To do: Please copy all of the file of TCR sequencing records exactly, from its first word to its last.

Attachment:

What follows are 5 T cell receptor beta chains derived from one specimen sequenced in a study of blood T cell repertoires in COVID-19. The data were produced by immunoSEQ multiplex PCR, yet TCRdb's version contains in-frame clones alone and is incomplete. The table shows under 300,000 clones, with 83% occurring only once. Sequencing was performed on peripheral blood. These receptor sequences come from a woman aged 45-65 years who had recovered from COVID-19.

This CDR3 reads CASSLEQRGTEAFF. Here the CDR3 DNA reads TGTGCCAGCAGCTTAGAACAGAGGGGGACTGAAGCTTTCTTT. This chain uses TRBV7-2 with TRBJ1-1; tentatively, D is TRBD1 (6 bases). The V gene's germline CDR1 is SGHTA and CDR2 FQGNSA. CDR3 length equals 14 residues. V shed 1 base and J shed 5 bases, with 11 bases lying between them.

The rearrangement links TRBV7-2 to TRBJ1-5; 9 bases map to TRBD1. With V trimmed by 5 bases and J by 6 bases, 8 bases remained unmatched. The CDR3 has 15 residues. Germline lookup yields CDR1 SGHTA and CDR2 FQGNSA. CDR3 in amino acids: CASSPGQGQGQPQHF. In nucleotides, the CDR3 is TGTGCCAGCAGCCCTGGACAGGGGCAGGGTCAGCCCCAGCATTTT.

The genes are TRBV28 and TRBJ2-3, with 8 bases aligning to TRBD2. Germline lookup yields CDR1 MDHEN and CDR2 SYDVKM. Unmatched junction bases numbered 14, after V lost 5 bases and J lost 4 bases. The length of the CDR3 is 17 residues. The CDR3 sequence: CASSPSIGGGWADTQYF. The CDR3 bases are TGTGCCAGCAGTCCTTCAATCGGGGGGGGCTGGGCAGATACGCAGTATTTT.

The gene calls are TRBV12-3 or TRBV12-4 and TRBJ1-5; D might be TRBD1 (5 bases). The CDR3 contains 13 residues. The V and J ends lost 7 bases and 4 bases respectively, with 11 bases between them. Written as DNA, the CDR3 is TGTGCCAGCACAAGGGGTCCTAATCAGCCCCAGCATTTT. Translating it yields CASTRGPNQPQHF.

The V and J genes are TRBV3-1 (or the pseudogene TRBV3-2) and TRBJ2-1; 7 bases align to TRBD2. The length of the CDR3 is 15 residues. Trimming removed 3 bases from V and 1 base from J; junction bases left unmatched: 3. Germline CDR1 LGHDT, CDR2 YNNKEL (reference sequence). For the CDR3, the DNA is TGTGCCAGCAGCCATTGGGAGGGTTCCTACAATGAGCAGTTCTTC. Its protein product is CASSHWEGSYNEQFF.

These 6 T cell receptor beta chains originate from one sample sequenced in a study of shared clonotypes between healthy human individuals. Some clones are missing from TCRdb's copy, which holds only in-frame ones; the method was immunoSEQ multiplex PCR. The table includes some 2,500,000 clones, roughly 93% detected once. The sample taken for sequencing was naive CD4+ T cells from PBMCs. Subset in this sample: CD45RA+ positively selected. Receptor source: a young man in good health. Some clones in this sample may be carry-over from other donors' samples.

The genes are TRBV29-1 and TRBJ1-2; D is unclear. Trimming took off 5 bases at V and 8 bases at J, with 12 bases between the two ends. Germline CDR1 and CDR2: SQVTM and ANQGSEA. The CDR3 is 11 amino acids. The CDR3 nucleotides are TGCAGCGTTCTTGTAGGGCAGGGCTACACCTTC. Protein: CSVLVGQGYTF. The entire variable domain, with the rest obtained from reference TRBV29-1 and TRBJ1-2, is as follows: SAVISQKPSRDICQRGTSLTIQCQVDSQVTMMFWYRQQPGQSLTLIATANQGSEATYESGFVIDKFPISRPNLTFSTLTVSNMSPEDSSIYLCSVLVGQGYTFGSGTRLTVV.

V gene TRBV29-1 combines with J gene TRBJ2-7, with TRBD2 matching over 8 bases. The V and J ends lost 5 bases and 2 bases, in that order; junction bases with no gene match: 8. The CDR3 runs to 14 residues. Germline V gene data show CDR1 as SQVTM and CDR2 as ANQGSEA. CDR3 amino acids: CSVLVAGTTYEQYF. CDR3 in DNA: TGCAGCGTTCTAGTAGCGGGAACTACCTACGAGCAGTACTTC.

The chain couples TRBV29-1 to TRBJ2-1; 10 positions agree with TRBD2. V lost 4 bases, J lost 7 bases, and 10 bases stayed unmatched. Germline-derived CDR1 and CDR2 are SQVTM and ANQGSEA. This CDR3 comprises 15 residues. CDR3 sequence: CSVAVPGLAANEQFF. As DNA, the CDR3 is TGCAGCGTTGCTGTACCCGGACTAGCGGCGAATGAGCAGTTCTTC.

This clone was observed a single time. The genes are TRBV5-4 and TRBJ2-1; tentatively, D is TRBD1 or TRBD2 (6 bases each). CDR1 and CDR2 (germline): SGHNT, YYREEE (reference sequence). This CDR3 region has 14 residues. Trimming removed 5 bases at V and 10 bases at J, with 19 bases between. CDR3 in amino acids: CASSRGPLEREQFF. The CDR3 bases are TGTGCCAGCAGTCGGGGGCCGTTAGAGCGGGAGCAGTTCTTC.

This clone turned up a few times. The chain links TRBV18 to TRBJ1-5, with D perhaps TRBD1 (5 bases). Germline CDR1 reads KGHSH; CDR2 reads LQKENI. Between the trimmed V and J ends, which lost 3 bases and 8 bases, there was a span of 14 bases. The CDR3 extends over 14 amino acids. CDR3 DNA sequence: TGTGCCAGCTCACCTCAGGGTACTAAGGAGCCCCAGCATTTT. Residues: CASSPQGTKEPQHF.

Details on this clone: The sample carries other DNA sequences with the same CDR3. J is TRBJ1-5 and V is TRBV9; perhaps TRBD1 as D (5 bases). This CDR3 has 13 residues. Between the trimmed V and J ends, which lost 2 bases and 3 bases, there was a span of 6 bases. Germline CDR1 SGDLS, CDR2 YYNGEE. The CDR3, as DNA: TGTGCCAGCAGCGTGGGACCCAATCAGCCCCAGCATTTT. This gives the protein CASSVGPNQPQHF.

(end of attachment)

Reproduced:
What follows are 5 T cell receptor beta chains derived from one specimen sequenced in a study of blood T cell repertoires in COVID-19. The data were produced by immunoSEQ multiplex PCR, yet TCRdb's version contains in-frame clones alone and is incomplete. The table shows under 300,000 clones, with 83% occurring only once. Sequencing was performed on peripheral blood. These receptor sequences come from a woman aged 45-65 years who had recovered from COVID-19.

This CDR3 reads CASSLEQRGTEAFF. Here the CDR3 DNA reads TGTGCCAGCAGCTTAGAACAGAGGGGGACTGAAGCTTTCTTT. This chain uses TRBV7-2 with TRBJ1-1; tentatively, D is TRBD1 (6 bases). The V gene's germline CDR1 is SGHTA and CDR2 FQGNSA. CDR3 length equals 14 residues. V shed 1 base and J shed 5 bases, with 11 bases lying between them.

The rearrangement links TRBV7-2 to TRBJ1-5; 9 bases map to TRBD1. With V trimmed by 5 bases and J by 6 bases, 8 bases remained unmatched. The CDR3 has 15 residues. Germline lookup yields CDR1 SGHTA and CDR2 FQGNSA. CDR3 in amino acids: CASSPGQGQGQPQHF. In nucleotides, the CDR3 is TGTGCCAGCAGCCCTGGACAGGGGCAGGGTCAGCCCCAGCATTTT.

The genes are TRBV28 and TRBJ2-3, with 8 bases aligning to TRBD2. Germline lookup yields CDR1 MDHEN and CDR2 SYDVKM. Unmatched junction bases numbered 14, after V lost 5 bases and J lost 4 bases. The length of the CDR3 is 17 residues. The CDR3 sequence: CASSPSIGGGWADTQYF. The CDR3 bases are TGTGCCAGCAGTCCTTCAATCGGGGGGGGCTGGGCAGATACGCAGTATTTT.

The gene calls are TRBV12-3 or TRBV12-4 and TRBJ1-5; D might be TRBD1 (5 bases). The CDR3 contains 13 residues. The V and J ends lost 7 bases and 4 bases respectively, with 11 bases between them. Written as DNA, the CDR3 is TGTGCCAGCACAAGGGGTCCTAATCAGCCCCAGCATTTT. Translating it yields CASTRGPNQPQHF.

The V and J genes are TRBV3-1 (or the pseudogene TRBV3-2) and TRBJ2-1; 7 bases align to TRBD2. The length of the CDR3 is 15 residues. Trimming removed 3 bases from V and 1 base from J; junction bases left unmatched: 3. Germline CDR1 LGHDT, CDR2 YNNKEL (reference sequence). For the CDR3, the DNA is TGTGCCAGCAGCCATTGGGAGGGTTCCTACAATGAGCAGTTCTTC. Its protein product is CASSHWEGSYNEQFF.

These 6 T cell receptor beta chains originate from one sample sequenced in a study of shared clonotypes between healthy human individuals. Some clones are missing from TCRdb's copy, which holds only in-frame ones; the method was immunoSEQ multiplex PCR. The table includes some 2,500,000 clones, roughly 93% detected once. The sample taken for sequencing was naive CD4+ T cells from PBMCs. Subset in this sample: CD45RA+ positively selected. Receptor source: a young man in good health. Some clones in this sample may be carry-over from other donors' samples.

The genes are TRBV29-1 and TRBJ1-2; D is unclear. Trimming took off 5 bases at V and 8 bases at J, with 12 bases between the two ends. Germline CDR1 and CDR2: SQVTM and ANQGSEA. The CDR3 is 11 amino acids. The CDR3 nucleotides are TGCAGCGTTCTTGTAGGGCAGGGCTACACCTTC. Protein: CSVLVGQGYTF. The entire variable domain, with the rest obtained from reference TRBV29-1 and TRBJ1-2, is as follows: SAVISQKPSRDICQRGTSLTIQCQVDSQVTMMFWYRQQPGQSLTLIATANQGSEATYESGFVIDKFPISRPNLTFSTLTVSNMSPEDSSIYLCSVLVGQGYTFGSGTRLTVV.

V gene TRBV29-1 combines with J gene TRBJ2-7, with TRBD2 matching over 8 bases. The V and J ends lost 5 bases and 2 bases, in that order; junction bases with no gene match: 8. The CDR3 runs to 14 residues. Germline V gene data show CDR1 as SQVTM and CDR2 as ANQGSEA. CDR3 amino acids: CSVLVAGTTYEQYF. CDR3 in DNA: TGCAGCGTTCTAGTAGCGGGAACTACCTACGAGCAGTACTTC.

The chain couples TRBV29-1 to TRBJ2-1; 10 positions agree with TRBD2. V lost 4 bases, J lost 7 bases, and 10 bases stayed unmatched. Germline-derived CDR1 and CDR2 are SQVTM and ANQGSEA. This CDR3 comprises 15 residues. CDR3 sequence: CSVAVPGLAANEQFF. As DNA, the CDR3 is TGCAGCGTTGCTGTACCCGGACTAGCGGCGAATGAGCAGTTCTTC.

This clone was observed a single time. The genes are TRBV5-4 and TRBJ2-1; tentatively, D is TRBD1 or TRBD2 (6 bases each). CDR1 and CDR2 (germline): SGHNT, YYREEE (reference sequence). This CDR3 region has 14 residues. Trimming removed 5 bases at V and 10 bases at J, with 19 bases between. CDR3 in amino acids: CASSRGPLEREQFF. The CDR3 bases are TGTGCCAGCAGTCGGGGGCCGTTAGAGCGGGAGCAGTTCTTC.

This clone turned up a few times. The chain links TRBV18 to TRBJ1-5, with D perhaps TRBD1 (5 bases). Germline CDR1 reads KGHSH; CDR2 reads LQKENI. Between the trimmed V and J ends, which lost 3 bases and 8 bases, there was a span of 14 bases. The CDR3 extends over 14 amino acids. CDR3 DNA sequence: TGTGCCAGCTCACCTCAGGGTACTAAGGAGCCCCAGCATTTT. Residues: CASSPQGTKEPQHF.

Details on this clone: The sample carries other DNA sequences with the same CDR3. J is TRBJ1-5 and V is TRBV9; perhaps TRBD1 as D (5 bases). This CDR3 has 13 residues. Between the trimmed V and J ends, which lost 2 bases and 3 bases, there was a span of 6 bases. Germline CDR1 SGDLS, CDR2 YYNGEE. The CDR3, as DNA: TGTGCCAGCAGCGTGGGACCCAATCAGCCCCAGCATTTT. This gives the protein CASSVGPNQPQHF.